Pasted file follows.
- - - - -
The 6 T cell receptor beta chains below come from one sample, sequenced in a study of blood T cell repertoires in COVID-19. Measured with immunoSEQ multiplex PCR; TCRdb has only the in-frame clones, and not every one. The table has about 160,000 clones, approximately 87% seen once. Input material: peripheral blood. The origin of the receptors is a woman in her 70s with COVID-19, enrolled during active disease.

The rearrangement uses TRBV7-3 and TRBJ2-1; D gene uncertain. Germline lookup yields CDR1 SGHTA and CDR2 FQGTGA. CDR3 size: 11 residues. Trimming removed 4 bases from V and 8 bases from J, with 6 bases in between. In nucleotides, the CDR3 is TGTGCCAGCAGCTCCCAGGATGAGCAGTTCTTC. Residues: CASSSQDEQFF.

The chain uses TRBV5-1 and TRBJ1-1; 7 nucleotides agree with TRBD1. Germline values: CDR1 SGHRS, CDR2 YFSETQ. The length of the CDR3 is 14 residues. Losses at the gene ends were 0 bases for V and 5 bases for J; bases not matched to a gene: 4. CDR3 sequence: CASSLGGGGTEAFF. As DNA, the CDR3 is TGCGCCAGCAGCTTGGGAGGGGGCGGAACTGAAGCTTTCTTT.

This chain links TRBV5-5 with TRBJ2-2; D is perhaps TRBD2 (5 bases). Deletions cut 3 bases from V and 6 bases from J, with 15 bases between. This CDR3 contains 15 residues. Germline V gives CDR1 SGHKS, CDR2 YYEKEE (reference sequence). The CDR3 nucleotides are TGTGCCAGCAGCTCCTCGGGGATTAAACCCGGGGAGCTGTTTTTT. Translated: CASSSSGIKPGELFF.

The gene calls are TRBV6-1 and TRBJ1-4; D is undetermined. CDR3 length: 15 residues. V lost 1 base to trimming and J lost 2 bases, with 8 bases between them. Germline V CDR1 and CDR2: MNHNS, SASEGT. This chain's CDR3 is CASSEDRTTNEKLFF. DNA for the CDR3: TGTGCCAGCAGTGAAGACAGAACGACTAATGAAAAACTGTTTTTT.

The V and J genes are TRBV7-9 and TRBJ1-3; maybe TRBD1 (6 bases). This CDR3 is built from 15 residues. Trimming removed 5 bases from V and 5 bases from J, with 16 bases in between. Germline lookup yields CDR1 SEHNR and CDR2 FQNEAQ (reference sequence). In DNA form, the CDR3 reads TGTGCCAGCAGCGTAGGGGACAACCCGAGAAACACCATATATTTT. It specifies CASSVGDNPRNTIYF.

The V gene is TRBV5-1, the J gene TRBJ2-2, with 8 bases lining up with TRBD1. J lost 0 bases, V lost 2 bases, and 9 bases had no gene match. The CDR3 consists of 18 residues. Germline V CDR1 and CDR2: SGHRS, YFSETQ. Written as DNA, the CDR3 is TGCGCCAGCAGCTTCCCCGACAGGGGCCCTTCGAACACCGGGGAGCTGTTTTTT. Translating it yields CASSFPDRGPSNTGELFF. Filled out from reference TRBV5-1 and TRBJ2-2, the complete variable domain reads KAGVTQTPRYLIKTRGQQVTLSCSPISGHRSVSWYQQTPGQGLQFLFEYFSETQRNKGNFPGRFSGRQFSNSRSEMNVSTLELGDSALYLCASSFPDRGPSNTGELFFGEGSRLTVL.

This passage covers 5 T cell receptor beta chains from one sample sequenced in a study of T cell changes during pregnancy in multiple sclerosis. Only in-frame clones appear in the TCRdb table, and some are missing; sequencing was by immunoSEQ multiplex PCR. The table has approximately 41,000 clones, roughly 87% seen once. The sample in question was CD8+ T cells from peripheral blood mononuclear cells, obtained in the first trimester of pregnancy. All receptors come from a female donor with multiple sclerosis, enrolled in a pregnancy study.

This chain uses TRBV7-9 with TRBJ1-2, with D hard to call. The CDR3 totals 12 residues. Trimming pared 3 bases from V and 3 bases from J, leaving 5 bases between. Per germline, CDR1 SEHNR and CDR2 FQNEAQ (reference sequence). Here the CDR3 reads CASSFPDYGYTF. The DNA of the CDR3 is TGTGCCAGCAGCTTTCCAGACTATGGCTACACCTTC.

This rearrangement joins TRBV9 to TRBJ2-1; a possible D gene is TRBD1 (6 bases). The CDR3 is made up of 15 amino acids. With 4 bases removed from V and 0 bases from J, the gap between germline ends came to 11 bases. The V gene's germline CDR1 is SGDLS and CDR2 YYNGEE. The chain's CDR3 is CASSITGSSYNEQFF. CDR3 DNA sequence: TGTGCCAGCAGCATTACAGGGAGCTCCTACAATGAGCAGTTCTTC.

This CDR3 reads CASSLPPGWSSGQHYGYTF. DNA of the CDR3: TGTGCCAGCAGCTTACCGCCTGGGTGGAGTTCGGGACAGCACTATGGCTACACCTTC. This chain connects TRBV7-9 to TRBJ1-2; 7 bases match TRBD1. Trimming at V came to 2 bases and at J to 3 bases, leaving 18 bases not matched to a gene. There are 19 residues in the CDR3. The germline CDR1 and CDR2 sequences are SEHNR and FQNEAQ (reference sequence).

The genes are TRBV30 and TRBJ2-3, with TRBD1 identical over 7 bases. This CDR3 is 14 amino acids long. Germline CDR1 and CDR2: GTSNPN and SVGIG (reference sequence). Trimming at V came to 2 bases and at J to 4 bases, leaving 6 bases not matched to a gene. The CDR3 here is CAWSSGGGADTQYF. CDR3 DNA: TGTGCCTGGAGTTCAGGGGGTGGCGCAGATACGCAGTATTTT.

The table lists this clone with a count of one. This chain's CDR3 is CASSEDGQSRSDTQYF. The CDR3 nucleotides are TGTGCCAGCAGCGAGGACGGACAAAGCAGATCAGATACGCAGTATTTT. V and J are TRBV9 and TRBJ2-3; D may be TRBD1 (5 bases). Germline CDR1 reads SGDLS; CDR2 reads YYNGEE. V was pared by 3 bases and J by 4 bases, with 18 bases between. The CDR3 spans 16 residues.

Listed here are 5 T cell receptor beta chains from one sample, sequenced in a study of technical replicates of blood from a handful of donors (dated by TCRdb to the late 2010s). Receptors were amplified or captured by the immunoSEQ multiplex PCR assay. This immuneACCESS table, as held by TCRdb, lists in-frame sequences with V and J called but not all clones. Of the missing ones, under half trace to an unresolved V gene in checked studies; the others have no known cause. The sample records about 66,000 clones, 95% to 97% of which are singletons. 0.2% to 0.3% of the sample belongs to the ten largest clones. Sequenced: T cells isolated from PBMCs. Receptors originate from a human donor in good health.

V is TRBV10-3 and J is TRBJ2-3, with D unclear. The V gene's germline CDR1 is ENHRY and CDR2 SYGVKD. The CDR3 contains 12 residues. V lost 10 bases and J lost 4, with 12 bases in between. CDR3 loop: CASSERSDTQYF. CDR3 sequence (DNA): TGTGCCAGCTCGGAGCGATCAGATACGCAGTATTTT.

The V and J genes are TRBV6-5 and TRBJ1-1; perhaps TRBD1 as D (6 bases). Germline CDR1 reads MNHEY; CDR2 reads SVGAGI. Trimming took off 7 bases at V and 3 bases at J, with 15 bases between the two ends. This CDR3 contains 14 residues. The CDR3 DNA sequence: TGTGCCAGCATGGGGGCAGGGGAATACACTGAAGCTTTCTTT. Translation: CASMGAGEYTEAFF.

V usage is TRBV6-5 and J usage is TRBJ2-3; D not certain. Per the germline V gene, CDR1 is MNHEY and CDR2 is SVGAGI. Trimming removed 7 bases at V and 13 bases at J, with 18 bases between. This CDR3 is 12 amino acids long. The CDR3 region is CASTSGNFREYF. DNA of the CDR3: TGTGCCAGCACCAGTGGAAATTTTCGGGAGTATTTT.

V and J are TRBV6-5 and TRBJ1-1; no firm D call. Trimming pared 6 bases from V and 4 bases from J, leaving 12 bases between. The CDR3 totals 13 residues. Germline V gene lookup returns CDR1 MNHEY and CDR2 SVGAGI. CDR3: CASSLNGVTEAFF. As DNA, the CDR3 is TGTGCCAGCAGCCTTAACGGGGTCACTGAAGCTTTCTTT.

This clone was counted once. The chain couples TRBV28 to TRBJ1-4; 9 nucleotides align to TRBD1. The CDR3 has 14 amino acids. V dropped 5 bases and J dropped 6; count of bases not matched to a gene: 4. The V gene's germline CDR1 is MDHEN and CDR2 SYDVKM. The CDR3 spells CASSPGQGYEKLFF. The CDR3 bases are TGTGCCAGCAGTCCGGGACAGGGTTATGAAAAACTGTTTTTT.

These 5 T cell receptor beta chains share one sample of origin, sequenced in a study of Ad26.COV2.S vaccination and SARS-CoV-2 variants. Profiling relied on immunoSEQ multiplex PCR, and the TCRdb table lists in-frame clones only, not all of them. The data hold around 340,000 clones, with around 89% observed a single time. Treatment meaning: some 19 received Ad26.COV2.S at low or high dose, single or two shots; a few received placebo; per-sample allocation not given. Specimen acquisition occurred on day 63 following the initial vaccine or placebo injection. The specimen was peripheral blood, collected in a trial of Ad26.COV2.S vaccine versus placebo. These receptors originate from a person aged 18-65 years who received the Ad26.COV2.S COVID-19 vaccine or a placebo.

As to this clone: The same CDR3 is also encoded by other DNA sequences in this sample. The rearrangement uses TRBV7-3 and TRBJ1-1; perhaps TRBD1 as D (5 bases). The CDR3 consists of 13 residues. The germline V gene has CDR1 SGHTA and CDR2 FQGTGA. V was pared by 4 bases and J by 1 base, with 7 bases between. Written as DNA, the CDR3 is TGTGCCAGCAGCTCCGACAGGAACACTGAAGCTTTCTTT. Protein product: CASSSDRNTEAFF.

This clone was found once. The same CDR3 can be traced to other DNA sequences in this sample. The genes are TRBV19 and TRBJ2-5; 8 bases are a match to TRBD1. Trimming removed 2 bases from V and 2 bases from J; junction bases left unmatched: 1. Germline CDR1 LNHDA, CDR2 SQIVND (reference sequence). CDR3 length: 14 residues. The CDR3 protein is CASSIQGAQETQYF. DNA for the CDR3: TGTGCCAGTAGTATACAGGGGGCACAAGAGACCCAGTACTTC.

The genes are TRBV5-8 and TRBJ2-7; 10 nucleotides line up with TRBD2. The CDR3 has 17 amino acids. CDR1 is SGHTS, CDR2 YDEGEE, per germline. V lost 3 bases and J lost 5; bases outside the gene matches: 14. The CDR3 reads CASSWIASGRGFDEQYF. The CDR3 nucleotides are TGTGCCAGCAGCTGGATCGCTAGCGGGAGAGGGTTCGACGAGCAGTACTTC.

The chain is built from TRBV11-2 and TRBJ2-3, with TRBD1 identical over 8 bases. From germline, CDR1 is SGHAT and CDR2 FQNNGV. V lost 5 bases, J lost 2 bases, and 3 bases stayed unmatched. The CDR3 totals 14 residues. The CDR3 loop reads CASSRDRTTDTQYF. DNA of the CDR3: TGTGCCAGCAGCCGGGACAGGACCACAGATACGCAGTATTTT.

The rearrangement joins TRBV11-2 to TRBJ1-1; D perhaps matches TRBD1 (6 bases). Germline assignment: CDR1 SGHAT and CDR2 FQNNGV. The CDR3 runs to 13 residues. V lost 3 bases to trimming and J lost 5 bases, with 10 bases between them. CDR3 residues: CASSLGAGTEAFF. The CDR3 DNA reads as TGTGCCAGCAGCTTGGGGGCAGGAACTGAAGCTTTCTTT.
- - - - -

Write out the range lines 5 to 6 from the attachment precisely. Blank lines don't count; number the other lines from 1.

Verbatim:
The gene calls are TRBV6-1 and TRBJ1-4; D is undetermined. CDR3 length: 15 residues. V lost 1 base to trimming and J lost 2 bases, with 8 bases between them. Germline V CDR1 and CDR2: MNHNS, SASEGT. This chain's CDR3 is CASSEDRTTNEKLFF. DNA for the CDR3: TGTGCCAGCAGTGAAGACAGAACGACTAATGAAAAACTGTTTTTT.

The V and J genes are TRBV7-9 and TRBJ1-3; maybe TRBD1 (6 bases). This CDR3 is built from 15 residues. Trimming removed 5 bases from V and 5 bases from J, with 16 bases in between. Germline lookup yields CDR1 SEHNR and CDR2 FQNEAQ (reference sequence). In DNA form, the CDR3 reads TGTGCCAGCAGCGTAGGGGACAACCCGAGAAACACCATATATTTT. It specifies CASSVGDNPRNTIYF.